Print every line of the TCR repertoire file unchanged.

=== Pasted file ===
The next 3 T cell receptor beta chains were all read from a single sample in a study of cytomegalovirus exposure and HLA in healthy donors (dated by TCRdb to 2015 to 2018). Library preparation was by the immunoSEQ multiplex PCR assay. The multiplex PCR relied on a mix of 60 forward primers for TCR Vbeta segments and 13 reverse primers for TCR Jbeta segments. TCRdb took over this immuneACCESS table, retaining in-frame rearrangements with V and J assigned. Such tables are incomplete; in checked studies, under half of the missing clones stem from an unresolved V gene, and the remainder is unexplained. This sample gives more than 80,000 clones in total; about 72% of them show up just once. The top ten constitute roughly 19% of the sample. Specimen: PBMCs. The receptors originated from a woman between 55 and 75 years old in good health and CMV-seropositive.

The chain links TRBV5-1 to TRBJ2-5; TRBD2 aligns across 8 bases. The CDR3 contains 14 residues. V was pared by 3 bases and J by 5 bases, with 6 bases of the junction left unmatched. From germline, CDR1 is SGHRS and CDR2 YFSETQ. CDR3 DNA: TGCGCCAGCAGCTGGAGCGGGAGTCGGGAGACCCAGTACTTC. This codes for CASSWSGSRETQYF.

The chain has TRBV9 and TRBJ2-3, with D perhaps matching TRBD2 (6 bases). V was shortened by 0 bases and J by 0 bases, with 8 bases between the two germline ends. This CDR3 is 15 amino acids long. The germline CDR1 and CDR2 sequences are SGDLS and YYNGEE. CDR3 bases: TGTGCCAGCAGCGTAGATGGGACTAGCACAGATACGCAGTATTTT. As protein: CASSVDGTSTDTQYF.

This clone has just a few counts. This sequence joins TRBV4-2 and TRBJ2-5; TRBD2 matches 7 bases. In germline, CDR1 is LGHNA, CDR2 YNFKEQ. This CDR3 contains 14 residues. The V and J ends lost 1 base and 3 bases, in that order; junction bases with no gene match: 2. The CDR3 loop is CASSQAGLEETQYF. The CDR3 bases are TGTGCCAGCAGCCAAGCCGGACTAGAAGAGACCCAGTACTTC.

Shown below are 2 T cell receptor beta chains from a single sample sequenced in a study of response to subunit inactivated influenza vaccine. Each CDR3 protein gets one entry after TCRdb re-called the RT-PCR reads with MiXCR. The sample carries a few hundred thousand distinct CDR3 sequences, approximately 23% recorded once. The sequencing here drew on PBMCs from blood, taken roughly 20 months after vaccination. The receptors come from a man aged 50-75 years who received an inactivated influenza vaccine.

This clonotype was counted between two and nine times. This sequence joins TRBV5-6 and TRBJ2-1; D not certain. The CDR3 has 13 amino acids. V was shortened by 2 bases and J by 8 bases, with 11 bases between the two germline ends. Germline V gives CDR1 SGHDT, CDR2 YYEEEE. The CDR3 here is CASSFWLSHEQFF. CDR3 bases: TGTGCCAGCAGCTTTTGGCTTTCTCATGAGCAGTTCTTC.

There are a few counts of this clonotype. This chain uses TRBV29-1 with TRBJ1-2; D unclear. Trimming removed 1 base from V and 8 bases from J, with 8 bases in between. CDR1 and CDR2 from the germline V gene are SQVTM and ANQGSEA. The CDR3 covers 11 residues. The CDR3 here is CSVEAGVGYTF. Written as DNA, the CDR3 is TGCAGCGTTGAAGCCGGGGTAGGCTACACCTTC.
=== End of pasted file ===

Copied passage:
The next 3 T cell receptor beta chains were all read from a single sample in a study of cytomegalovirus exposure and HLA in healthy donors (dated by TCRdb to 2015 to 2018). Library preparation was by the immunoSEQ multiplex PCR assay. The multiplex PCR relied on a mix of 60 forward primers for TCR Vbeta segments and 13 reverse primers for TCR Jbeta segments. TCRdb took over this immuneACCESS table, retaining in-frame rearrangements with V and J assigned. Such tables are incomplete; in checked studies, under half of the missing clones stem from an unresolved V gene, and the remainder is unexplained. This sample gives more than 80,000 clones in total; about 72% of them show up just once. The top ten constitute roughly 19% of the sample. Specimen: PBMCs. The receptors originated from a woman between 55 and 75 years old in good health and CMV-seropositive.

The chain links TRBV5-1 to TRBJ2-5; TRBD2 aligns across 8 bases. The CDR3 contains 14 residues. V was pared by 3 bases and J by 5 bases, with 6 bases of the junction left unmatched. From germline, CDR1 is SGHRS and CDR2 YFSETQ. CDR3 DNA: TGCGCCAGCAGCTGGAGCGGGAGTCGGGAGACCCAGTACTTC. This codes for CASSWSGSRETQYF.

The chain has TRBV9 and TRBJ2-3, with D perhaps matching TRBD2 (6 bases). V was shortened by 0 bases and J by 0 bases, with 8 bases between the two germline ends. This CDR3 is 15 amino acids long. The germline CDR1 and CDR2 sequences are SGDLS and YYNGEE. CDR3 bases: TGTGCCAGCAGCGTAGATGGGACTAGCACAGATACGCAGTATTTT. As protein: CASSVDGTSTDTQYF.

This clone has just a few counts. This sequence joins TRBV4-2 and TRBJ2-5; TRBD2 matches 7 bases. In germline, CDR1 is LGHNA, CDR2 YNFKEQ. This CDR3 contains 14 residues. The V and J ends lost 1 base and 3 bases, in that order; junction bases with no gene match: 2. The CDR3 loop is CASSQAGLEETQYF. The CDR3 bases are TGTGCCAGCAGCCAAGCCGGACTAGAAGAGACCCAGTACTTC.

Shown below are 2 T cell receptor beta chains from a single sample sequenced in a study of response to subunit inactivated influenza vaccine. Each CDR3 protein gets one entry after TCRdb re-called the RT-PCR reads with MiXCR. The sample carries a few hundred thousand distinct CDR3 sequences, approximately 23% recorded once. The sequencing here drew on PBMCs from blood, taken roughly 20 months after vaccination. The receptors come from a man aged 50-75 years who received an inactivated influenza vaccine.

This clonotype was counted between two and nine times. This sequence joins TRBV5-6 and TRBJ2-1; D not certain. The CDR3 has 13 amino acids. V was shortened by 2 bases and J by 8 bases, with 11 bases between the two germline ends. Germline V gives CDR1 SGHDT, CDR2 YYEEEE. The CDR3 here is CASSFWLSHEQFF. CDR3 bases: TGTGCCAGCAGCTTTTGGCTTTCTCATGAGCAGTTCTTC.

There are a few counts of this clonotype. This chain uses TRBV29-1 with TRBJ1-2; D unclear. Trimming removed 1 base from V and 8 bases from J, with 8 bases in between. CDR1 and CDR2 from the germline V gene are SQVTM and ANQGSEA. The CDR3 covers 11 residues. The CDR3 here is CSVEAGVGYTF. Written as DNA, the CDR3 is TGCAGCGTTGAAGCCGGGGTAGGCTACACCTTC.